It’s important to remember that, if you are starting to use a topical retinoid, you should use sunscreen on a daily basis too. That’s because retinoids increase your risk of sunburn.
Some people also find that mild hormonal acne can be treated using a plant-based treatment. These treatments are often free of any of the side effects that the prescribed options come with, but they might not be as effective.
At present, the amount of research that has been carried out on these natural acne treatments is lacking, which means there are no proven remedies. Therefore, you should always speak with your dermatologist or doctor before going ahead with a treatment to make sure it won’t affect the medication you are taking.
Using Alpha Hydroxy Acid as a Hormonal Acne Treatment
These plant acids are mostly found in citrus fruits, such as lemons, limes, and oranges. Alpha hydroxy acids (AHAs) can help prevent dead skin cells from blocking your pores, while also minimizing the appearance of scars that are caused by your acne.
A lot of creams and masks that you buy over the counter contain AHAs. And, like with retinoids, you do need to use sunscreen when using these products as your skin becomes even more sensitive to the sun.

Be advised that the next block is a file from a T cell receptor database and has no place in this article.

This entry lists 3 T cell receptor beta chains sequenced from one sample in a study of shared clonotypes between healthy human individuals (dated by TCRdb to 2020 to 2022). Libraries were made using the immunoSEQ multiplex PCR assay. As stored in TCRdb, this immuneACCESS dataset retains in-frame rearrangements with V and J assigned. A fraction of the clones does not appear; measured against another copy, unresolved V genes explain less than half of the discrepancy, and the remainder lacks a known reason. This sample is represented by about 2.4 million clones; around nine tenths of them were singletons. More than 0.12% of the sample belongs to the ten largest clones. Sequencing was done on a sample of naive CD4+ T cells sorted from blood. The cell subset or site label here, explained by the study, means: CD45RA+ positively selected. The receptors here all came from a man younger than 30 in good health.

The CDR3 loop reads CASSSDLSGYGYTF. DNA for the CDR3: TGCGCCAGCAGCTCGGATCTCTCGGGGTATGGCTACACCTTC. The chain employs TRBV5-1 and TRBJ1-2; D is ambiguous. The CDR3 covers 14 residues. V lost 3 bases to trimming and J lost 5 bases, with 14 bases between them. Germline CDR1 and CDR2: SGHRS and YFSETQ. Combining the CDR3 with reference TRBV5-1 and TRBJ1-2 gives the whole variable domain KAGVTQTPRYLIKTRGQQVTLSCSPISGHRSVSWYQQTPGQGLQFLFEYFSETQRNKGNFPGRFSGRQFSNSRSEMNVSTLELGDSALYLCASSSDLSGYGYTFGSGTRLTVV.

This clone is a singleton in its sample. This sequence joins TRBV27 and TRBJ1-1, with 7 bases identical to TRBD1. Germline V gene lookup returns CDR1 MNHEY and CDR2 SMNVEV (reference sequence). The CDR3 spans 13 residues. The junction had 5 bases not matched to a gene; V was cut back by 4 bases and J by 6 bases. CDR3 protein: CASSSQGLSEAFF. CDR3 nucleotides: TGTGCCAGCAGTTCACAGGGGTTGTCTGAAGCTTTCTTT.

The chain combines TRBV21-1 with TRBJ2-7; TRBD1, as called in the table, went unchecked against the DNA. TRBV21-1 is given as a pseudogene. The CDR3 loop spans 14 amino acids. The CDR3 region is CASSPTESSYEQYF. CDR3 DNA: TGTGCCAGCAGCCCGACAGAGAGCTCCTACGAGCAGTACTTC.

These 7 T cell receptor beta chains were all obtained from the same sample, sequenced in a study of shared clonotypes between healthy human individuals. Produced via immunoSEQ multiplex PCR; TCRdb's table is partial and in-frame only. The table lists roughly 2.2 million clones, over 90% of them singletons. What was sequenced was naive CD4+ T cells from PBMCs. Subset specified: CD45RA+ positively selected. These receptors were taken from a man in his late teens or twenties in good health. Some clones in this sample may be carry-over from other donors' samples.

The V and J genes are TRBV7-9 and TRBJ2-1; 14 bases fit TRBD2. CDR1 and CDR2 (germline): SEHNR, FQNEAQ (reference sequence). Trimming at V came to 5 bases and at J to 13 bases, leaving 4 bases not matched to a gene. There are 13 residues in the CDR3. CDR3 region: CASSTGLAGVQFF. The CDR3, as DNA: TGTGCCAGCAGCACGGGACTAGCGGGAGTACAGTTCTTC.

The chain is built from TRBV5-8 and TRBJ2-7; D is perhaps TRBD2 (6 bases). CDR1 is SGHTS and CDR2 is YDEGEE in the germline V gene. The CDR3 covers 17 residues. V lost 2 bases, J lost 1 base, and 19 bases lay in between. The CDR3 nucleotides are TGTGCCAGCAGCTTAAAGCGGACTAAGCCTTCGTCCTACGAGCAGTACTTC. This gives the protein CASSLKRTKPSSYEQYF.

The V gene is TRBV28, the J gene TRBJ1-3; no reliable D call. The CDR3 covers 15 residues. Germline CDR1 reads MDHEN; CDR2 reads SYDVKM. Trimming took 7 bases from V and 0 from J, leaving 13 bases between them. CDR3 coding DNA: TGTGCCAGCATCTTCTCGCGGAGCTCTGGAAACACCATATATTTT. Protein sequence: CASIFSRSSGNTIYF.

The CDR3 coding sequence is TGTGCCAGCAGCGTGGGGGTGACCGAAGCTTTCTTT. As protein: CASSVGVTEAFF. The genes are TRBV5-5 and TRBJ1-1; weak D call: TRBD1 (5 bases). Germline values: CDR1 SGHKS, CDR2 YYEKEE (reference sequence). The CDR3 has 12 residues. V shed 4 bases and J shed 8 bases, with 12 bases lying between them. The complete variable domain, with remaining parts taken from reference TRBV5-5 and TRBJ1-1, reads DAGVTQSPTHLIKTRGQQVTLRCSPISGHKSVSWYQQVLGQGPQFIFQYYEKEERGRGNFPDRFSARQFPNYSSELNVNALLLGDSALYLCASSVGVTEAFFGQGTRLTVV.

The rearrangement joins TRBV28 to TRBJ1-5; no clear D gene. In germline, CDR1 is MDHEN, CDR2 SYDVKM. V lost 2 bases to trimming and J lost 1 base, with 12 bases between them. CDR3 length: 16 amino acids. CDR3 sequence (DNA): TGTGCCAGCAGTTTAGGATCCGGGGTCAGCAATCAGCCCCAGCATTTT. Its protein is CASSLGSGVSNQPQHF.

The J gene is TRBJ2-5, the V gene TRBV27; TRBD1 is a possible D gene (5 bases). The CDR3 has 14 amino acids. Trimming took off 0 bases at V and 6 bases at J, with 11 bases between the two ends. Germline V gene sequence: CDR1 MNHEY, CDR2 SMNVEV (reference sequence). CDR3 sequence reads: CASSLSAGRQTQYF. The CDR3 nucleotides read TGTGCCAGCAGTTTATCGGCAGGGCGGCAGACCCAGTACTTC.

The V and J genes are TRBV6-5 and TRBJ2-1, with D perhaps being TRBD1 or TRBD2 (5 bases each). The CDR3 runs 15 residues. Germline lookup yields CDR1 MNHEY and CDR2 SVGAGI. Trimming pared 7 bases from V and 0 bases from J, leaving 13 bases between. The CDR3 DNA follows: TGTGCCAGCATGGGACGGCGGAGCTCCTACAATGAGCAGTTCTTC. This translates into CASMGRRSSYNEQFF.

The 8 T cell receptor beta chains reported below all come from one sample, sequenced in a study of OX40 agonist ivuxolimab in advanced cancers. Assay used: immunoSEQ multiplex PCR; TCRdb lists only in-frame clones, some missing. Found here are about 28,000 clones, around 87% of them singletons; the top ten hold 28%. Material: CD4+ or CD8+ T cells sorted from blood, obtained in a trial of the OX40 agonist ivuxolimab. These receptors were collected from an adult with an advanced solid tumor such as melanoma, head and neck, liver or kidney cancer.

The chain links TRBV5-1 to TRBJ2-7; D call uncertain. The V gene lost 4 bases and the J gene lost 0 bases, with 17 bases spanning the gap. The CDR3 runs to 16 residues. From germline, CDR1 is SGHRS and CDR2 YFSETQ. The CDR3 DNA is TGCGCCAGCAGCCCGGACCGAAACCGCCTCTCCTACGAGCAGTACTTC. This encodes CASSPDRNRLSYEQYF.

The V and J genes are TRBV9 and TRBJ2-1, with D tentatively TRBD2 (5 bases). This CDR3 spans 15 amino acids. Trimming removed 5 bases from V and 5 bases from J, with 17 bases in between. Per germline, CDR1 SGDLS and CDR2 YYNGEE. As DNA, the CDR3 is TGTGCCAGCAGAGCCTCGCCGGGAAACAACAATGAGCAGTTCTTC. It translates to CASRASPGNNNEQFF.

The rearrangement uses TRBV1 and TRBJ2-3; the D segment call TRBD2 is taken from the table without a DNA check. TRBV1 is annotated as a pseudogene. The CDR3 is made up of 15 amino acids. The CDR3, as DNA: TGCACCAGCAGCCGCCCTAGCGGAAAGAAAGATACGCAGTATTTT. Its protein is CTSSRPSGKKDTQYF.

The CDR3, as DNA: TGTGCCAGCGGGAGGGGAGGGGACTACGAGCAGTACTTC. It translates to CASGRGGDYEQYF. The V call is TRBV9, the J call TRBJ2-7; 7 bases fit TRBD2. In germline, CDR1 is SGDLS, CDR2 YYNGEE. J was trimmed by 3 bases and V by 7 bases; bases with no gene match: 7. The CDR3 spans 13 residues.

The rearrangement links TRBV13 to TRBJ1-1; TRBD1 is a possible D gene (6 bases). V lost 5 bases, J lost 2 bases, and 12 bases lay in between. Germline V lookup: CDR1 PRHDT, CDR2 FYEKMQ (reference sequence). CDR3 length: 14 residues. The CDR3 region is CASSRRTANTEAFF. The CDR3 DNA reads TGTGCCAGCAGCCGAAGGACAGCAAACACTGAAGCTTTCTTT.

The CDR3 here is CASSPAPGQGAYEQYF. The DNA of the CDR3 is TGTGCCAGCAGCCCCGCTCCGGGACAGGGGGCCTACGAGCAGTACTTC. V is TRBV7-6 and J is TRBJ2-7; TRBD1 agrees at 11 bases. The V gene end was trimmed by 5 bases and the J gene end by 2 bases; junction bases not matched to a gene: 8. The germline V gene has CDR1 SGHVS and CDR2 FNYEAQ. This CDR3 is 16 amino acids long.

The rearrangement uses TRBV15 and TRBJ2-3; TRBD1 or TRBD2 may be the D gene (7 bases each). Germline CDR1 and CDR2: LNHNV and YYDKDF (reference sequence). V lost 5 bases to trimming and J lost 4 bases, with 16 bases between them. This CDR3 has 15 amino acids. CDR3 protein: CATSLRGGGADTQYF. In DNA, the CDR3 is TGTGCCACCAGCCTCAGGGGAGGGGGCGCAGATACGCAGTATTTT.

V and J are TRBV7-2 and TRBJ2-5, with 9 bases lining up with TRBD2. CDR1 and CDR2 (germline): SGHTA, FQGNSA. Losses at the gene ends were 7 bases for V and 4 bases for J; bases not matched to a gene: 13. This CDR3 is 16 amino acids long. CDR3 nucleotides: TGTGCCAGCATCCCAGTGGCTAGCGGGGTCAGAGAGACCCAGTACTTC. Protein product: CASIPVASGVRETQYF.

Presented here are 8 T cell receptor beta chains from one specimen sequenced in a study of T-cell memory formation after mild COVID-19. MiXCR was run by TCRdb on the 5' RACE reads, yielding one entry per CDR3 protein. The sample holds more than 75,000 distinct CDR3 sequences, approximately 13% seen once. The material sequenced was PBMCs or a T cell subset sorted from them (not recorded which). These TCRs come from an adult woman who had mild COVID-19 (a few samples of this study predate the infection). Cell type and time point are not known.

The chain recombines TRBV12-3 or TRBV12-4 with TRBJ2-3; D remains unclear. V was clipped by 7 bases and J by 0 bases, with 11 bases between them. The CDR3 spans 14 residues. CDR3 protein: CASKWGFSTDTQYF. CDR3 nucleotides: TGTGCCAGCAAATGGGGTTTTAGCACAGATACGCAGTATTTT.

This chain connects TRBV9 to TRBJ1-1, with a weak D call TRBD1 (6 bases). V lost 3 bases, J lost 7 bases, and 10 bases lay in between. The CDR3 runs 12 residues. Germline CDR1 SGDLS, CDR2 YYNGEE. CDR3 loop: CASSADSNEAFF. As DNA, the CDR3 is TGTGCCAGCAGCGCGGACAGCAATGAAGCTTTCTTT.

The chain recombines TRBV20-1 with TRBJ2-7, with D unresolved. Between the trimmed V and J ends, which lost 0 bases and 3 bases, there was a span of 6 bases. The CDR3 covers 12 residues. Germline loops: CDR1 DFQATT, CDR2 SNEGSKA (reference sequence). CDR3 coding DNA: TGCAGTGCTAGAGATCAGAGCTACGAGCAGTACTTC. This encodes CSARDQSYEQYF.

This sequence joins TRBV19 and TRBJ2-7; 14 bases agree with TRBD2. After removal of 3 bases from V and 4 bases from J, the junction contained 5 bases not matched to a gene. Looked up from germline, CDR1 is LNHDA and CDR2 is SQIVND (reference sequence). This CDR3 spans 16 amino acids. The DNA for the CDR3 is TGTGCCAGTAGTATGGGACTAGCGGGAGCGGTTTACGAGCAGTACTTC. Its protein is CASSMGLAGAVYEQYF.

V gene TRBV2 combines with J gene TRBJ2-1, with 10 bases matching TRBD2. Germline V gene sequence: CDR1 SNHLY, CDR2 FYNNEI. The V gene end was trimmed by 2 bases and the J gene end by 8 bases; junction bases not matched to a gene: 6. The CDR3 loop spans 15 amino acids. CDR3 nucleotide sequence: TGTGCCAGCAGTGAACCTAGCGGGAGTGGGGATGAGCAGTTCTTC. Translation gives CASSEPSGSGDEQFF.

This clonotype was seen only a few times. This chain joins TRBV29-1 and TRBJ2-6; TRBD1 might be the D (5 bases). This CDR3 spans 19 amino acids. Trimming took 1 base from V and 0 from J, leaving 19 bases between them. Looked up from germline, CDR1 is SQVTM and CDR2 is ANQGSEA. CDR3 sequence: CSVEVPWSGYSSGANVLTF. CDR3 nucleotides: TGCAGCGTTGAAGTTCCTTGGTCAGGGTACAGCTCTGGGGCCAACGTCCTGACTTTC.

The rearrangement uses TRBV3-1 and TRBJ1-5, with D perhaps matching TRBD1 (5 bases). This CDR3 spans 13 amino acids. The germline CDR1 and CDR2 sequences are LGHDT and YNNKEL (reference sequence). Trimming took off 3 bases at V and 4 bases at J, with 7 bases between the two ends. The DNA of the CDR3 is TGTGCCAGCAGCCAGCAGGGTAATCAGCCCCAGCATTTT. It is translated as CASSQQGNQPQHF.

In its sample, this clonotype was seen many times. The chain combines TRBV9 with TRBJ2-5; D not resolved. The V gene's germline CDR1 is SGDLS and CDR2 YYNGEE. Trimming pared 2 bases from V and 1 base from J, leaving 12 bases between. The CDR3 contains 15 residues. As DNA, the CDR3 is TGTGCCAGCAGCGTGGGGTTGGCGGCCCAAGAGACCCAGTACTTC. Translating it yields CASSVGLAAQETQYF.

Using Green Tea as a Hormonal Acne Treatment
Inflammation within the body can be reduced by green tea. Therefore, if you’d like to adopt a holistic approach to your acne treatment, you may want to try drinking a few cups of green tea per day while also undergoing your topical skin care treatment. You might also find gels and lotions that contain 2% of green tea extract useful.
Using Tea Tree Oil as a Hormonal Acne Treatment
The inflammation that can contribute to your acne may be decreased by tea tree oil. In fact, a recent study found that, participants who were suffering from mild to moderate acne, had their symptoms relieved by using a 5% topical tea tree oil.
Due to its natural benefits, many skin care products, such as toners and cleansers, contain tea tree oil. And, for a direct spot treatment tea tree essential oil can also be used.
However, before using tea tree essential oil, you should always dilute it with a carrier oil (e.g. olive, jojoba, or coconut oil). As a general rule of thumb you should use one to two drops of tea tree essential oil per 12 drops of the carrier oil.